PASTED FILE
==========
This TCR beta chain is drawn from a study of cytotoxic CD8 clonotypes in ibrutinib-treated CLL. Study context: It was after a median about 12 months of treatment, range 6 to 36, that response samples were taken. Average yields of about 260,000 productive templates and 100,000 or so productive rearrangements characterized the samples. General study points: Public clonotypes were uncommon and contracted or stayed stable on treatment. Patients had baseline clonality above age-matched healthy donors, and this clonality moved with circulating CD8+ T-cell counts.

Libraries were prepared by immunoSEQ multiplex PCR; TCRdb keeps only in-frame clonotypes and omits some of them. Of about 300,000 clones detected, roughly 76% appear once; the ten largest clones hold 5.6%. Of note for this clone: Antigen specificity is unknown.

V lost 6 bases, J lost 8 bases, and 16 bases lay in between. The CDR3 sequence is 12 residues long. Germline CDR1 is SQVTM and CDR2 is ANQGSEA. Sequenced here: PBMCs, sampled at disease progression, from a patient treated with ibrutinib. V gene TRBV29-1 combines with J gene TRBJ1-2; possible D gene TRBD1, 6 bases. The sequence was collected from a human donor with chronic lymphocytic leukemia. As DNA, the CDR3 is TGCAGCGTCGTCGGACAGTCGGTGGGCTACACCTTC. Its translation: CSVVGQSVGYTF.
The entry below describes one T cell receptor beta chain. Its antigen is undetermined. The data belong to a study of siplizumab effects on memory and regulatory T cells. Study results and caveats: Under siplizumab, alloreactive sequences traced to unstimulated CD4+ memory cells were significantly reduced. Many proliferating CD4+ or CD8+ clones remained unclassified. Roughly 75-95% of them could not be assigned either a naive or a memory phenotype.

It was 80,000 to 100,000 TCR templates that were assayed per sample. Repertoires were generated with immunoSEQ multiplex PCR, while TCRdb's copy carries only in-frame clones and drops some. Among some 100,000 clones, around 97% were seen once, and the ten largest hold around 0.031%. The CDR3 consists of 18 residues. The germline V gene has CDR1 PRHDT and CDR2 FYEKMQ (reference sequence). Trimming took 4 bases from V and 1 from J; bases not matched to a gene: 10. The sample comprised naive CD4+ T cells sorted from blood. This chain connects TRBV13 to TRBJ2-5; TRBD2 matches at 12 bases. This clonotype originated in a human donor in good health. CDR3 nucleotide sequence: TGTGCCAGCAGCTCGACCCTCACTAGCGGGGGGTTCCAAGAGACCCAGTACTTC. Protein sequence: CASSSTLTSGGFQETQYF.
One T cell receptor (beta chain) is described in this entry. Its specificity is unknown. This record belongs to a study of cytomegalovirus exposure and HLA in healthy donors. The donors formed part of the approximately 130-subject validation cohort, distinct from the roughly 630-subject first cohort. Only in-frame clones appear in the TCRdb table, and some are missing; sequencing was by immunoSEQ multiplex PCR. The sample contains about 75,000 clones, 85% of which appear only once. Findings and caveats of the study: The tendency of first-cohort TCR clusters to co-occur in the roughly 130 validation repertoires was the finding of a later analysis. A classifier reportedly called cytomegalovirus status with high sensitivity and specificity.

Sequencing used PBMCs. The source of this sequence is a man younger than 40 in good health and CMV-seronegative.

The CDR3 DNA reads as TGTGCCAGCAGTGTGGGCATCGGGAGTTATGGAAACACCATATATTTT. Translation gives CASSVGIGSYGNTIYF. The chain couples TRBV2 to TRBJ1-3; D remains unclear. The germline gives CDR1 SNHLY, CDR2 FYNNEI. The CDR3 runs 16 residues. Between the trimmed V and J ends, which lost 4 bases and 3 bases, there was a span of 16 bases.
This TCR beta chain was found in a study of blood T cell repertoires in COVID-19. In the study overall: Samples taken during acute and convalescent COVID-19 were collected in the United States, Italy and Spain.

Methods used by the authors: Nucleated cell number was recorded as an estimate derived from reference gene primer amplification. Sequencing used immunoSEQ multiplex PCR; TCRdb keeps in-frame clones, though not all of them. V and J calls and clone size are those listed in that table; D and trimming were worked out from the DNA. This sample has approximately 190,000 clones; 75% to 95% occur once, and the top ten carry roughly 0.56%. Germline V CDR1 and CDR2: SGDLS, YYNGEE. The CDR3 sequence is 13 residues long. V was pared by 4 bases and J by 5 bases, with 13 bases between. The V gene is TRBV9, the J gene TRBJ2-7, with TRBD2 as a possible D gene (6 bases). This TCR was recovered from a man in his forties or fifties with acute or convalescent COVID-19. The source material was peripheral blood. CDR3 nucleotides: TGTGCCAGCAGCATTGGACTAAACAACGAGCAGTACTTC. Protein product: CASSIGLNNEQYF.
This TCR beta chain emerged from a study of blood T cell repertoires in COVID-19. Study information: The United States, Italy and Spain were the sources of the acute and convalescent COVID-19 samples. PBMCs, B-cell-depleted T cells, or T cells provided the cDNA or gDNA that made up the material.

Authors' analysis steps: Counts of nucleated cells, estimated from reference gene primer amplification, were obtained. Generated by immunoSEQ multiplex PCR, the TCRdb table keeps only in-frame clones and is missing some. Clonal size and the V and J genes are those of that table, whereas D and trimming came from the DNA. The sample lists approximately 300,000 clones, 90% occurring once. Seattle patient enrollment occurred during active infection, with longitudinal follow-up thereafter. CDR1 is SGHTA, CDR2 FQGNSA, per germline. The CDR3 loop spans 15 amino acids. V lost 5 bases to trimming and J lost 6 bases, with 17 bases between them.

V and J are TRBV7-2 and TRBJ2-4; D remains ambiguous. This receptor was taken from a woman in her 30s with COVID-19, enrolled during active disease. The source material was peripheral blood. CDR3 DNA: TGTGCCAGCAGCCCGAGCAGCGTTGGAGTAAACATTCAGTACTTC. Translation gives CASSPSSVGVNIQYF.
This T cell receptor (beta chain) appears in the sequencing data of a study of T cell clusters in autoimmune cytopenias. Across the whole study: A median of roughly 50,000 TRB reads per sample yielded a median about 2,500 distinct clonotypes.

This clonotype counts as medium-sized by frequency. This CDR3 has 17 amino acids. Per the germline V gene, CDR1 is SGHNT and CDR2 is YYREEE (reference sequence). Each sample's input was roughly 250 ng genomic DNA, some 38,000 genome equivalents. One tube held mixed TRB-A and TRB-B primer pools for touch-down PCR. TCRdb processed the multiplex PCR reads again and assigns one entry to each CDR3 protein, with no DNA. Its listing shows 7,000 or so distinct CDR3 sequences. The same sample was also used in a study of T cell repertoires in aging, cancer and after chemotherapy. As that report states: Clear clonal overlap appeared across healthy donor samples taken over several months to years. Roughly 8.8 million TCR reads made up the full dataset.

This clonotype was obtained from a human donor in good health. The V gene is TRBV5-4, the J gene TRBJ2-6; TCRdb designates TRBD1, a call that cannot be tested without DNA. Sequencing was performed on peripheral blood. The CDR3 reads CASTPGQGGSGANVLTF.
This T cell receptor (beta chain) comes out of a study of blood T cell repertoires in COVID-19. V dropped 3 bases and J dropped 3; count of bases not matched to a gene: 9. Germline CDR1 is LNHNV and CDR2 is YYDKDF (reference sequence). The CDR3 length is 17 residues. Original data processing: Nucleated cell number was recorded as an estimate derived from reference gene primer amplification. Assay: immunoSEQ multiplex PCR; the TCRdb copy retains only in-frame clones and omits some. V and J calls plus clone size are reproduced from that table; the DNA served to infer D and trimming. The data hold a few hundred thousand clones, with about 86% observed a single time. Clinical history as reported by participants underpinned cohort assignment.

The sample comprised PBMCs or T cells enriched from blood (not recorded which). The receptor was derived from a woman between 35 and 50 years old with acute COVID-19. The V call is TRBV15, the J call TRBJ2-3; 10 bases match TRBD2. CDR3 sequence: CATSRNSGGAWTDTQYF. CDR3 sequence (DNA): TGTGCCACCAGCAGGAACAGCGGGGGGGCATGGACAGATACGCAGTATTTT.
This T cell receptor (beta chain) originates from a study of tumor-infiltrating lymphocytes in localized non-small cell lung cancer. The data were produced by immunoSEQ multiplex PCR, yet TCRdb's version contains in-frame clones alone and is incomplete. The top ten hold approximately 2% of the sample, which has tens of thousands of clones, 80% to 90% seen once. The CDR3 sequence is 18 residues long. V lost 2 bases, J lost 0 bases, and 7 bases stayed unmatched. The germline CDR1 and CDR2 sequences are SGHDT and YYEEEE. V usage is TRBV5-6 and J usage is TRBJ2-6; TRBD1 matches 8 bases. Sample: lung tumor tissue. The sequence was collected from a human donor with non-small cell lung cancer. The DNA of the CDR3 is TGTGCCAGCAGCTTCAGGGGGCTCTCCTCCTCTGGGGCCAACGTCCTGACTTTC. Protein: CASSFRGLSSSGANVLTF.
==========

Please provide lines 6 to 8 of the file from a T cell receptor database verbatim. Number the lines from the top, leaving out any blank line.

One T cell receptor (beta chain) is described in this entry. Its specificity is unknown. This record belongs to a study of cytomegalovirus exposure and HLA in healthy donors. The donors formed part of the approximately 130-subject validation cohort, distinct from the roughly 630-subject first cohort. Only in-frame clones appear in the TCRdb table, and some are missing; sequencing was by immunoSEQ multiplex PCR. The sample contains about 75,000 clones, 85% of which appear only once. Findings and caveats of the study: The tendency of first-cohort TCR clusters to co-occur in the roughly 130 validation repertoires was the finding of a later analysis. A classifier reportedly called cytomegalovirus status with high sensitivity and specificity.

Sequencing used PBMCs. The source of this sequence is a man younger than 40 in good health and CMV-seronegative.

The CDR3 DNA reads as TGTGCCAGCAGTGTGGGCATCGGGAGTTATGGAAACACCATATATTTT. Translation gives CASSVGIGSYGNTIYF. The chain couples TRBV2 to TRBJ1-3; D remains unclear. The germline gives CDR1 SNHLY, CDR2 FYNNEI. The CDR3 runs 16 residues. Between the trimmed V and J ends, which lost 4 bases and 3 bases, there was a span of 16 bases.